Foreign Species taking over in the South Atlantic and Gulf Coasts

Can you imagine what life would be like if your entire community was being invaded to the point of eradication? What would life be like? What would you do to prevent this from happening?

The Lionfish, native to the pacific coast, is invading the homes of fish that live in coral reefs along Southern Atlantic and Gulf coasts. The Lionfish, otherwise known as Pterois Volitans, has long venomous fins. It uses the venom in to prey on reef fish that sustain the natural ecosystem of coral reefs. The reef fish play an important role by eating the bad algae off of the reefs so it can live.

The Lionfish is able to survive in its new habitat because it has no known predators. This causes a huge problem for native species because the Lionfish can continue to reproduce without being preyed upon. While the numbers of Lionfish are increasing, the numbers of reef fish are decreasing.

Lionfish also cause problems for local commercial fishermen. Lionfish are eradicating grunt fish, snapper, Nassau grouper, which are already indigenous, and cleaner shrimp. Some of these fish are used commercially for fishermen to make a livelihood. The fishermen will not be able to continue their trade and restaurants will be out of fish unless there is a stop to the Lionfish invasion.

Recreationally, Lionfish could possibly start driving out divers who enjoy reef diving. If the Lionfish are constantly eating the algae-eating fish, then naturally the coral reefs will decay to the point of extinction and there will not be anything to see. Also, with the potential of being stung by the venomous fins divers could start avoiding certain areas so they are not put in danger.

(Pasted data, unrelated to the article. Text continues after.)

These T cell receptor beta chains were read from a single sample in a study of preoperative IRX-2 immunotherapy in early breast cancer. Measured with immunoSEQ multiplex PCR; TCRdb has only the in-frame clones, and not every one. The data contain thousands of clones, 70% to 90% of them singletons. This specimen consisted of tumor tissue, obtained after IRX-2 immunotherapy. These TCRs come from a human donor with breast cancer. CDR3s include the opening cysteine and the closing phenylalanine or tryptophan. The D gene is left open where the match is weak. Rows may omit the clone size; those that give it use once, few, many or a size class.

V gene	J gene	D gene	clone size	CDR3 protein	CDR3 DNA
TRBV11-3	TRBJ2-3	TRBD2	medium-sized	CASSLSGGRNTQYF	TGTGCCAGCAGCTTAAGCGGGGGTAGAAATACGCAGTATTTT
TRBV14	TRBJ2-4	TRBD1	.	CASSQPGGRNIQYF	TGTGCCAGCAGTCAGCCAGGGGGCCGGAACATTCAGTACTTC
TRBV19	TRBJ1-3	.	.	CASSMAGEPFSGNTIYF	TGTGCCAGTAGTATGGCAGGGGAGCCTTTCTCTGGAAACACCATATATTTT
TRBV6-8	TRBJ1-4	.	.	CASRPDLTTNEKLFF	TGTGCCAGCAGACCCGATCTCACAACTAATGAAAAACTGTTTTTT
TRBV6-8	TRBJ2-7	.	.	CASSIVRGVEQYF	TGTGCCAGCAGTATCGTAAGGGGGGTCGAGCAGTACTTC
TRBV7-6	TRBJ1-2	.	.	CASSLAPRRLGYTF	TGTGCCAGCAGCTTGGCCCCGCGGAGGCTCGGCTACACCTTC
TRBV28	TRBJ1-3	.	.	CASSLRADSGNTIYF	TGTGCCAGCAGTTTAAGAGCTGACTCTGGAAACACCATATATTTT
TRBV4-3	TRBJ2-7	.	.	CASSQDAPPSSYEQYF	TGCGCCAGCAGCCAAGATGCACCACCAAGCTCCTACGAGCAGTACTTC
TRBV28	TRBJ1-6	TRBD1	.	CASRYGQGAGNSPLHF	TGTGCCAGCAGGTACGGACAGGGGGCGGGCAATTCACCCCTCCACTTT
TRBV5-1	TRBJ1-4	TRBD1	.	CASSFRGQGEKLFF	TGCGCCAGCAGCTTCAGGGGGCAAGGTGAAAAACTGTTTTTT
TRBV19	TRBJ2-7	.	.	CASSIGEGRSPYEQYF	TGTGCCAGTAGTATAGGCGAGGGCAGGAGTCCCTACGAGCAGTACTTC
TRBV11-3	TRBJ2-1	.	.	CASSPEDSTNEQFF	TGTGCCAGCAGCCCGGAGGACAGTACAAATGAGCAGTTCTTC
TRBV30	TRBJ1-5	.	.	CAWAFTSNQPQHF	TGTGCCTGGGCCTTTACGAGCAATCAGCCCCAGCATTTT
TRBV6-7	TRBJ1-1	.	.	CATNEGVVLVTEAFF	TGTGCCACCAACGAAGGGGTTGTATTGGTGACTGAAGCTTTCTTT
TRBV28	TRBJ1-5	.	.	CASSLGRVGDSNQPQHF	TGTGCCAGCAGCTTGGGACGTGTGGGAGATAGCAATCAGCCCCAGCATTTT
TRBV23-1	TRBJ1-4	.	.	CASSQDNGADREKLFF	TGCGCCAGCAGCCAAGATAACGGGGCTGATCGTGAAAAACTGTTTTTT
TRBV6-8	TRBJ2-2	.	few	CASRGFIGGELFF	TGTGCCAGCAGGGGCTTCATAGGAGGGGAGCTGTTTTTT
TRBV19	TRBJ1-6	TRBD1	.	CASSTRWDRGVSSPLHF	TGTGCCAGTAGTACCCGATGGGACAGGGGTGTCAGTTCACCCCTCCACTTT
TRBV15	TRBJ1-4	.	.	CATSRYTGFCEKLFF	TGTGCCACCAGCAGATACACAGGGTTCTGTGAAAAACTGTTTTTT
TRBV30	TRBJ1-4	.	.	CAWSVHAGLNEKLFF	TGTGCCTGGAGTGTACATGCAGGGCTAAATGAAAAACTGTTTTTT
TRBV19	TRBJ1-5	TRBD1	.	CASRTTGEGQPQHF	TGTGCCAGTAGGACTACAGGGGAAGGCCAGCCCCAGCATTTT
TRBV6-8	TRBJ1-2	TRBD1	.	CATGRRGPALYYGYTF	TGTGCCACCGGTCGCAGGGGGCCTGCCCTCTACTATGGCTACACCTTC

So what can be done to prevent the Lionfish invasion? First it starts with public awareness and education. The more people who are aware of this issue can start spreading the word and report Lionfish sightings. Spear divers are already being proactive by capturing the fish for commercial sale and research. Another prevention tactic is education. By educating the population about the dangers of releasing aquarium fishes into bodies of water might reduce the number of alien fish.


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